Scientists warn of brain damage linked to COVID-19

pharmafile | July 10, 2020 | News story | Medical Communications COVID-19, Neurological, coronavirus 

COVID-19 could lead to a wave of brain damage in people who were infected with the virus.

Experts at the University College London (UCL) have found that the virus could cause neurological complications including nerve damage, stroke and potentially fatal brain inflammation.  

These were the findings of a study published in Brain, which examined 43 patients treated at the UCL Hospitals for COVID-19 in April and May. The patients involved were aged between 16 to 85, and suffered from mild to severe cases of the virus. Most of those who showed brain inflammation were diagnosed with a rare and sometimes deadly condition known as acute disseminated encephalomyelitis (ADEM).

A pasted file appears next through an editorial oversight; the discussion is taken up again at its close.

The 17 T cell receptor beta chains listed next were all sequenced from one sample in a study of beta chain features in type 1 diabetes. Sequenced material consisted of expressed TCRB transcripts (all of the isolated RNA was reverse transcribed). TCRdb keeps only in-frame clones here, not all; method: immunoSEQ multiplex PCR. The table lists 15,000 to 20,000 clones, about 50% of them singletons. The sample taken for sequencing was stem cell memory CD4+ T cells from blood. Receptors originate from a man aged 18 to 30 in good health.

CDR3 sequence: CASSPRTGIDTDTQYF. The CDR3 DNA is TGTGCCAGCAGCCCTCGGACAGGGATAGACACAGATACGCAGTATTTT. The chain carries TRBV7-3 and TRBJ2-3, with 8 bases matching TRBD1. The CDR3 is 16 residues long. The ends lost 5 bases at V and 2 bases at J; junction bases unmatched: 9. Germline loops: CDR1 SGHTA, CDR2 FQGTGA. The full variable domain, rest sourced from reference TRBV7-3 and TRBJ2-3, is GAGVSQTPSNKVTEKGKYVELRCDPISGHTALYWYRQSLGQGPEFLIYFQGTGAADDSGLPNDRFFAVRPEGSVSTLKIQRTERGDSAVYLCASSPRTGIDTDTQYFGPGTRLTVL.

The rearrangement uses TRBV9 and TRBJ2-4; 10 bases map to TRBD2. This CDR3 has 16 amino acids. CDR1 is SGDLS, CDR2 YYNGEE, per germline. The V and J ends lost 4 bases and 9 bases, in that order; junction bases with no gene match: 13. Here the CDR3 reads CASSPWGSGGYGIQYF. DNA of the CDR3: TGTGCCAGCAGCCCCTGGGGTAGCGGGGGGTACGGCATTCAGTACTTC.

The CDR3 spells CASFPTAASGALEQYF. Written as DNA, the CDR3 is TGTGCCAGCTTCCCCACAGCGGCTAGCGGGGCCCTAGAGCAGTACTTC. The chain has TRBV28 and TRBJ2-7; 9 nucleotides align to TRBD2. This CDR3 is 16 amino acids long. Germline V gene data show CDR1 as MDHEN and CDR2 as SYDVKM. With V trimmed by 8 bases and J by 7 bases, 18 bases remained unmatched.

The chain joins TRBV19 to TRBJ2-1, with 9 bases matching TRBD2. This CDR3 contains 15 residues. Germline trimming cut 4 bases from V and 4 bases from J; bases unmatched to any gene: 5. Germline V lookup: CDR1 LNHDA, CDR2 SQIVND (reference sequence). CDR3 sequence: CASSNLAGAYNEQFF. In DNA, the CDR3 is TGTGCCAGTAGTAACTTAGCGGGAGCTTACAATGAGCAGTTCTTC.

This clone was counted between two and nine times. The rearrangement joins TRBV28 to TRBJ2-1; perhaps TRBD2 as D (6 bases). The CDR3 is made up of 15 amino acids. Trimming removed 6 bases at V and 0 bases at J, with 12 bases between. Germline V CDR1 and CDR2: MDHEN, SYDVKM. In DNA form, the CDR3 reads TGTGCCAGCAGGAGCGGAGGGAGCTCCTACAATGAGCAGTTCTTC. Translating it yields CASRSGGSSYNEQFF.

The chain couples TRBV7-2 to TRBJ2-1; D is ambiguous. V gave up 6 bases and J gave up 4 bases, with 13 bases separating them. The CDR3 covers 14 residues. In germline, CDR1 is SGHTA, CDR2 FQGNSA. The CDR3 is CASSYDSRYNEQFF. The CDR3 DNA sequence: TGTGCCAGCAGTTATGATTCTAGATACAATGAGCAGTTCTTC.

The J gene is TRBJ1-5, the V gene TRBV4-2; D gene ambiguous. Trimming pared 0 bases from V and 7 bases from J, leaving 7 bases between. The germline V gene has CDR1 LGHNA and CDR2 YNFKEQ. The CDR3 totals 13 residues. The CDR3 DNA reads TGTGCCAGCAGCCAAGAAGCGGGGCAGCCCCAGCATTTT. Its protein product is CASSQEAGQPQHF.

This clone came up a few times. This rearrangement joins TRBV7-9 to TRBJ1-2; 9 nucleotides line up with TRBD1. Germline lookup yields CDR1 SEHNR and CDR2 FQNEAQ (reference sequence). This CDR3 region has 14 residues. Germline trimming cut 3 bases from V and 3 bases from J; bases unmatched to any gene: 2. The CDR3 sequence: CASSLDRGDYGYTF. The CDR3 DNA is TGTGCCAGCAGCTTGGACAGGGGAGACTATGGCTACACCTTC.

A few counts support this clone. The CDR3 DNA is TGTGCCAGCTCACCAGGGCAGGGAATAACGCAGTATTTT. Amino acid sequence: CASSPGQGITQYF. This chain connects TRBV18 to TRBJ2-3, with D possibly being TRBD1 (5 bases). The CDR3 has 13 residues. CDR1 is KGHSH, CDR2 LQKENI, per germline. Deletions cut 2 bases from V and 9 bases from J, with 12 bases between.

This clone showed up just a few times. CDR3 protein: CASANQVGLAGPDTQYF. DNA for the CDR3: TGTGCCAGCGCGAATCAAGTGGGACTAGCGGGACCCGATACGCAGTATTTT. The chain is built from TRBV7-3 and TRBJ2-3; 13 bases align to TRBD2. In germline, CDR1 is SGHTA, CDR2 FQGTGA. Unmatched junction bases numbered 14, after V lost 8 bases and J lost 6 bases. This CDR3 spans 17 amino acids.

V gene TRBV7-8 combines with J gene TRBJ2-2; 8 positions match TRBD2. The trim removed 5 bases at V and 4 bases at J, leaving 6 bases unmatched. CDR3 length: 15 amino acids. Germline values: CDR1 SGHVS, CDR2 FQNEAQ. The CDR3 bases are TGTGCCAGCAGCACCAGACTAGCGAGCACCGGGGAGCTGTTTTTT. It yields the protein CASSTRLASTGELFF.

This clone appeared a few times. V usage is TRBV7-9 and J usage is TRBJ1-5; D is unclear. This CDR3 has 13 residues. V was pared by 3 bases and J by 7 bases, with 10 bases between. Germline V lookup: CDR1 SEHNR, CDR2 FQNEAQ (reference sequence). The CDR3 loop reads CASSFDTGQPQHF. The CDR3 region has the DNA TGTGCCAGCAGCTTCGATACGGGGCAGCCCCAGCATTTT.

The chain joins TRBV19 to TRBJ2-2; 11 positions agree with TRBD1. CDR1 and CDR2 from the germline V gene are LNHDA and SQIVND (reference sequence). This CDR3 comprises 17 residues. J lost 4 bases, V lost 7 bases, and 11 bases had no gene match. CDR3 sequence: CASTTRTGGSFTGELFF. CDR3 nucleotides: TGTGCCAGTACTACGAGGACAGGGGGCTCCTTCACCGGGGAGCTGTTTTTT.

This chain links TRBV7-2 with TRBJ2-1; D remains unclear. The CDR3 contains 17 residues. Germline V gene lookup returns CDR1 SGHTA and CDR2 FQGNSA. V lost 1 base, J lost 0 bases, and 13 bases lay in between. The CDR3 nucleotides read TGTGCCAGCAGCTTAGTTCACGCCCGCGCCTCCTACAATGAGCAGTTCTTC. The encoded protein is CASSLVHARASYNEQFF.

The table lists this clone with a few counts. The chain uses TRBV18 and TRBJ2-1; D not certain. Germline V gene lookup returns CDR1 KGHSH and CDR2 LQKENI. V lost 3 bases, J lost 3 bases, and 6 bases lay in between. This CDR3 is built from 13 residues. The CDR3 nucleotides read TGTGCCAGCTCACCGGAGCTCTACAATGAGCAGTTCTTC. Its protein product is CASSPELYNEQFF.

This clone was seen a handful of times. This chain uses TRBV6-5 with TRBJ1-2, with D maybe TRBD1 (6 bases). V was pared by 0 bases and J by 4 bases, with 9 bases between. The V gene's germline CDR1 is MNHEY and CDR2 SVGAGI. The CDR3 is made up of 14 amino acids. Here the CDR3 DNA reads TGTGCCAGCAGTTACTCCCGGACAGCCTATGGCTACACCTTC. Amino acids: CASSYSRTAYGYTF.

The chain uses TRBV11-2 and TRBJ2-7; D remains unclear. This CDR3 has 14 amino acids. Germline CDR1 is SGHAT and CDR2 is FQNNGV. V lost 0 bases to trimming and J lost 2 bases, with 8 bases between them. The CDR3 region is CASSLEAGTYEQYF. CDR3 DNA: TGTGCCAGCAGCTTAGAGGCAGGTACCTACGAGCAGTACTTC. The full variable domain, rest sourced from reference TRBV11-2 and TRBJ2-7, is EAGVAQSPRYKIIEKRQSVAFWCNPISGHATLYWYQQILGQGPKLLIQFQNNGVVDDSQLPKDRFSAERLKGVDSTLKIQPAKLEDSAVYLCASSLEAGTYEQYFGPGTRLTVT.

Dr Michael Zandi, part of the research team at UCL, said: “We should be vigilant and look out for these complications in people who have had COVID-19. But it is unknown whether we will see an epidemic on a large scale of brain damage linked to the pandemic.”

Before the pandemic the team at UCL only saw about one ADEM patient a month which has rose to about one a week during the study period. The team is still trying to understand how the virus causes these neurological problems, as the COVID-19 was not found in the brain fluid which means it does not directly attack the brain. One theory suggests that the complications arise due to the immune response from the patient to the virus.

Dr David Strain, from the University of Exeter Medical School, who was not involved with the study, said that: “The main limitation is that we don’t know what the denominator so we don’t know how frequently these complications arise.

“We’ve already seen that some people with COVID-19 may need a long rehabilitation period, both physical rehabilitation such as exercise, and brain rehabilitation. We need to understand more about the impact of this infection on the brain.”

Conor Kavanagh

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